Testimony of the Month

Jennie Stanley picture for newsletter

JENNIE STANLEY: A Mother Gets off "The Block"

I remember the night God began to change me.

I had been living on “The Block,” that’s what my homeless friends and I call the Rio Grande area of Salt Lake. I was doing whatever I could to get crack and heroin and felt spiritually dead, like a ghost of my own self.

It was a year ago on a hot August night and I was sober enough to realize I was hungry. I walked down to the Rescue Mission for the nightly meal. Before each meal a local pastor comes and shares a message at the nightly chapel.

I had heard these messages before but this night, everything the pastor said seemed like it was just to me. It was like he knew me. By the end of the sermon I was on the floor crying. I told people that I wanted to give my life to Jesus. It was as if God had plucked me right off The Block that night.

I continued to live on the streets for about a month, but I didn’t like getting high anymore. I still used drugs but almost just out of habit. I wasn’t really using enough to get high. I could tell God was changing me. Still, I had nowhere to go and was living on the streets when the cops arrested me for possession and put me in jail last September.

I stayed in jail for a few months while I waited for my Presentencing Report (this is the report Adult Probation and Parole (AP&P) puts together for the judge). I had talked to AP&P and told them I wanted to be released to the Rescue Mission. I told her that they could help me. I said that something faith-based where I could learn more about God was what I needed.

A few days before Thanksgiving (about a week before I was set to see the judge in my case) the report came down. It recommended I spend 365 days in jail. I was shocked and started crying. I went upstairs in the jail and began to pray. I told God that if He wanted me to spend a year in jail I would do it.

The next day, out of the blue, they took me out of jail and drove me to the Rescue Mission’s Women’s Facility. I was amazed. It seems like God got me out of there, just after I had yielded to Him and told Him I would accept whatever He had in store for me.

When I went to court the next week the judge said that since I was already out and in treatment he would let me continue as long as I stayed in the Mission’s New Life Program and consistently checked in with my probation officer

I can’t believe how my life has changed in the past year. I have tried to get sober so many times, but I had never tried Jesus before. He is the one who has changed me. Sometimes I look at myself in the mirror and I say, “Who is this lady. Who is this person?” I like the new me but I can’t even believe the drastic change that has occurred.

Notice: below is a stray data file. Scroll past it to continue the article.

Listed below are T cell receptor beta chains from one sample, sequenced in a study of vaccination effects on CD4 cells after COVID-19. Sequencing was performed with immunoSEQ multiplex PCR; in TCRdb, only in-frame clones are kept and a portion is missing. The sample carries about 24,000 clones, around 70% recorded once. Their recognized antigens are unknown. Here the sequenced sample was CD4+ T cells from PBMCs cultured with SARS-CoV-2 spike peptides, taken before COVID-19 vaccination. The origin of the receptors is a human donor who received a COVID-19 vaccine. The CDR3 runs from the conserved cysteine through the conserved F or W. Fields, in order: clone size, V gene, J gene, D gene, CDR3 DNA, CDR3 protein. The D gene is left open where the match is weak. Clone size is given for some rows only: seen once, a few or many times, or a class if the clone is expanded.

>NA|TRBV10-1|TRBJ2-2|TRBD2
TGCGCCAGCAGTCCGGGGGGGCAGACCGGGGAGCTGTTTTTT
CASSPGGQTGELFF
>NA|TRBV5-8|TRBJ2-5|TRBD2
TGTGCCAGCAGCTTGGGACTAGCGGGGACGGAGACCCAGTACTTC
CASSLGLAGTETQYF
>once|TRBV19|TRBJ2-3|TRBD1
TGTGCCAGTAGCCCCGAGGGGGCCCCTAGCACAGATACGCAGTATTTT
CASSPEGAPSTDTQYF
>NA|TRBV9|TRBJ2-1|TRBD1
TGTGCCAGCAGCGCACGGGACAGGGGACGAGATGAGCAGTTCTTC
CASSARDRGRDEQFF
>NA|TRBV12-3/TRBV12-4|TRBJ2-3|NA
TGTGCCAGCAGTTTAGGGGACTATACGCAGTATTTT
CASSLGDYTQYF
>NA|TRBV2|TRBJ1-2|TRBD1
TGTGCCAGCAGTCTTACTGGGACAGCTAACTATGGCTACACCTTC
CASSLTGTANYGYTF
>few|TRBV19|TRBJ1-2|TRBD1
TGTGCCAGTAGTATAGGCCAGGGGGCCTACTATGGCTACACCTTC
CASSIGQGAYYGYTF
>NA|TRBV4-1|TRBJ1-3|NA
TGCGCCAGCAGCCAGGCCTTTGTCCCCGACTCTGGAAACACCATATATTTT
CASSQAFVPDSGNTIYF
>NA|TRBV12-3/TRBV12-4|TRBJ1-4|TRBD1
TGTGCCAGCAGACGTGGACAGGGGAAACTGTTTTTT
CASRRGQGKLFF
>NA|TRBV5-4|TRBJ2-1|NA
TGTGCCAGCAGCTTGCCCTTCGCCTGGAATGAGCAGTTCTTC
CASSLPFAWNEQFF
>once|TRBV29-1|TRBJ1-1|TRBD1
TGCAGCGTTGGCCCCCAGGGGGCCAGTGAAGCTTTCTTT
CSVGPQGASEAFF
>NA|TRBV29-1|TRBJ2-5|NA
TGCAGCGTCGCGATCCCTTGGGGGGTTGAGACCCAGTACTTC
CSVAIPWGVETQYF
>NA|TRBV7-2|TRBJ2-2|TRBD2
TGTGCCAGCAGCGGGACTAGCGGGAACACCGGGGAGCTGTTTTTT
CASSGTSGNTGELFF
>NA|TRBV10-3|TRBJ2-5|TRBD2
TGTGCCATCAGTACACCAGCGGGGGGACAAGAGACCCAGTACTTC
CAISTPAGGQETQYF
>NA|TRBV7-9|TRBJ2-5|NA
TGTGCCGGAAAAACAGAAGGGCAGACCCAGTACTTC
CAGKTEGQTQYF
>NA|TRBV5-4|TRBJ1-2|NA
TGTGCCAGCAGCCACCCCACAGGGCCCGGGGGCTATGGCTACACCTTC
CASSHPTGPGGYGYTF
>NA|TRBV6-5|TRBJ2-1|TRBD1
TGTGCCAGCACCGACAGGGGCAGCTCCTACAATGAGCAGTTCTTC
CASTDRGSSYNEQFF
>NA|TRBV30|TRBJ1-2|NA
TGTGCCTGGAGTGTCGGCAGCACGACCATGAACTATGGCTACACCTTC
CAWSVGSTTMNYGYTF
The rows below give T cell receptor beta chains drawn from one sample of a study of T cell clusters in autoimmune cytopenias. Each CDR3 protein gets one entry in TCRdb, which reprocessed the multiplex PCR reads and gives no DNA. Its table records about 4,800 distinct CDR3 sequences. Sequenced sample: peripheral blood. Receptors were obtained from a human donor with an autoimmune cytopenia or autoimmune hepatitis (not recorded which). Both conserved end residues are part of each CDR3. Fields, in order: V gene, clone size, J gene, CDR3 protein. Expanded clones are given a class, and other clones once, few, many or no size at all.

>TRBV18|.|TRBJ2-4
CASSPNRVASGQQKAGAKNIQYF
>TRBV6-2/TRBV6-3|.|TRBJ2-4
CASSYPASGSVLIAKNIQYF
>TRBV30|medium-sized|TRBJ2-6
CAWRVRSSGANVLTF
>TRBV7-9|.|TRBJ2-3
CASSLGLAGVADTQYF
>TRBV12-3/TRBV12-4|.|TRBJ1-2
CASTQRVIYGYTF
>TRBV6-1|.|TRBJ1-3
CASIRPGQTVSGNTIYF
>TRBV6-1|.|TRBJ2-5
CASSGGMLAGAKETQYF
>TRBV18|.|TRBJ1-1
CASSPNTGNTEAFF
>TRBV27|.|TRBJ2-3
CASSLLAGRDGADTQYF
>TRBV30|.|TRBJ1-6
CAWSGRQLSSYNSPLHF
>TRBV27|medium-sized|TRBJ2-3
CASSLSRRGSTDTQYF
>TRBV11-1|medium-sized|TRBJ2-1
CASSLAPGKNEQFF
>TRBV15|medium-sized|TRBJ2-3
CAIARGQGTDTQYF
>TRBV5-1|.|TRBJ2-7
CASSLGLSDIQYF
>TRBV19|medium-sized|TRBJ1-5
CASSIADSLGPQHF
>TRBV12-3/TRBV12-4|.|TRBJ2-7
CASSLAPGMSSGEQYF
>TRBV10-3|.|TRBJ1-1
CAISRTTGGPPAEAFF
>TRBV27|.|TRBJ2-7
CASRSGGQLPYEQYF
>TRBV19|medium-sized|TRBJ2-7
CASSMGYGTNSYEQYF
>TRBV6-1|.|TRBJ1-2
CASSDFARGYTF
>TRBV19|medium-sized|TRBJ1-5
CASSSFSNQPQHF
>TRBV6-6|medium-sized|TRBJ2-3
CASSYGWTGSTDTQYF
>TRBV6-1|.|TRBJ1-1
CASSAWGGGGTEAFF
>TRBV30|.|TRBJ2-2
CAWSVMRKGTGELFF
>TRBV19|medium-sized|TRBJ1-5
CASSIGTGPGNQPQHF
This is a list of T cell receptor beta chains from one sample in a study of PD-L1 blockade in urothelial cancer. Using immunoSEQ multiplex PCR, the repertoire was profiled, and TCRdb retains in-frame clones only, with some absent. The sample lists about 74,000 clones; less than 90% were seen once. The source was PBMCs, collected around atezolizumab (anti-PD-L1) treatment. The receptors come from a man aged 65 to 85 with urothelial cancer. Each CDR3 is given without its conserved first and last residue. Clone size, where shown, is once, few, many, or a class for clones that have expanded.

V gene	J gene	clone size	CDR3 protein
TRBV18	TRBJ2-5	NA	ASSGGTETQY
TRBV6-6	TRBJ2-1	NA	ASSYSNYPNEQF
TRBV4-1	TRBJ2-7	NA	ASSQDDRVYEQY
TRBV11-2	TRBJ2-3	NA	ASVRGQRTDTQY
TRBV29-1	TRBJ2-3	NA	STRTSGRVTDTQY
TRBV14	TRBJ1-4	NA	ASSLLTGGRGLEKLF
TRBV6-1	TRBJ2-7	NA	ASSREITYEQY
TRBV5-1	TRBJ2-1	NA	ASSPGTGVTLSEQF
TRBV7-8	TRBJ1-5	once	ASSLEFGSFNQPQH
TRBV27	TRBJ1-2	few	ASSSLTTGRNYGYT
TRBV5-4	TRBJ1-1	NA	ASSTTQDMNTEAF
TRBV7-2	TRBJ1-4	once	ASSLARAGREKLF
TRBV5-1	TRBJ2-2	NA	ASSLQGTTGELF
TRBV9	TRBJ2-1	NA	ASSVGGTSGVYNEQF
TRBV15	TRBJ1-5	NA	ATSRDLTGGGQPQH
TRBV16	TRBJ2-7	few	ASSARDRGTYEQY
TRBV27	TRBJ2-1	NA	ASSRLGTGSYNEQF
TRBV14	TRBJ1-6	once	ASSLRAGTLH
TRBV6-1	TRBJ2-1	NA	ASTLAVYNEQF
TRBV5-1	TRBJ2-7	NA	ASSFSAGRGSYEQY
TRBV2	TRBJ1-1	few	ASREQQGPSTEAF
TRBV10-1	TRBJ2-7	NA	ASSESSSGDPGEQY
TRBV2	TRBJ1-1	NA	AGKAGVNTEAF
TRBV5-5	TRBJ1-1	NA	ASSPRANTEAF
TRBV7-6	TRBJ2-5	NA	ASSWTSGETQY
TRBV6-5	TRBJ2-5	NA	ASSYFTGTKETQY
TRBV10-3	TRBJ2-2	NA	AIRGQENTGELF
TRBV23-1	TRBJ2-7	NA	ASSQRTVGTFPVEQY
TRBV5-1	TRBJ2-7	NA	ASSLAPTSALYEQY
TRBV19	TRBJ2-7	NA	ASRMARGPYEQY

I am calmer now. I used to be loud and talk a lot in order to push people away. I used a fake, over-the-top personality to shield myself from having to be real or develop close relationships with people. I am learning to be more quite, authentic, and vulnerable. I don’t have to try so hard to prove that I am somebody because I know that in Jesus I have worth.

Through the Mission’s Bible studies I have learned about God’s characteristics. Prior to knowing what God is like I never really understood that I am truly loved. I love going to my home church, Capitol Church, and meeting with my mentor, BetteJean, who goes out with me to eat and watch movies and feels like a real friend.

Now I go down to “The Block” and I can’t believe I used to live like that. There are people using drugs, lying on the street, doing nothing all day. That used to be me. I remember all the times I was robbed on the streets. Once, a lady stole my wallet and my “teeth.” I had been given a set of custom dentures that were fit just for my month. They were very expensive but useless to anyone else and this lady knew that. She beat me, then took those dentures from me just for spite.

That’s what’s life is like on the streets. My whole life has been a little like that. My parents were drug addicts and I started using when I was just eleven years old. I was wild. I wouldn’t listen to anyone and just partied. Various family members would try to take care of me, until they got so sick of me they would send me to live with another uncle or aunt or grandma.

I was pregnant at 15 and have had six kids, all while not being a great mom to any of them. Both my parents are dead and my one brother committed suicide. In my many relationships I have been physically and sexually abused and it’s hard for me to know why God kept me alive for all these years.

But today I do see that God is loving and has a plan for my life.

As I have been sober this past year, some of my children want to have a relationship with me again and I even get to spend time with some of them. My kids range in age from 29 to 10. My youngest daughter lives in St. George with her aunt and loves to see me whenever they are in town. I am blessed by that. My oldest daughter is also one of my biggest supporters.

I am praying that God can help me rebuild my relationships with some of my other kids who don’t want to have anything to do with me at this time. They are right not to trust me because I have let them down so many times. I want to respect their boundaries and their wishes. By staying sober, praying, and trusting God, I know that He will work out any relationships I have in the future according to His will.

Recently, the couple who served at the House Parents of the Rescue Mission’s Women’s Facility decided to retire. They lived in a small apartment behind the Women’s Facility. I have done so well in the New Life Program that the Mission has agreed to let me do an internship. If I do a good job in this internship, the Mission will consider making me the new House Parent of the Women’s Facility.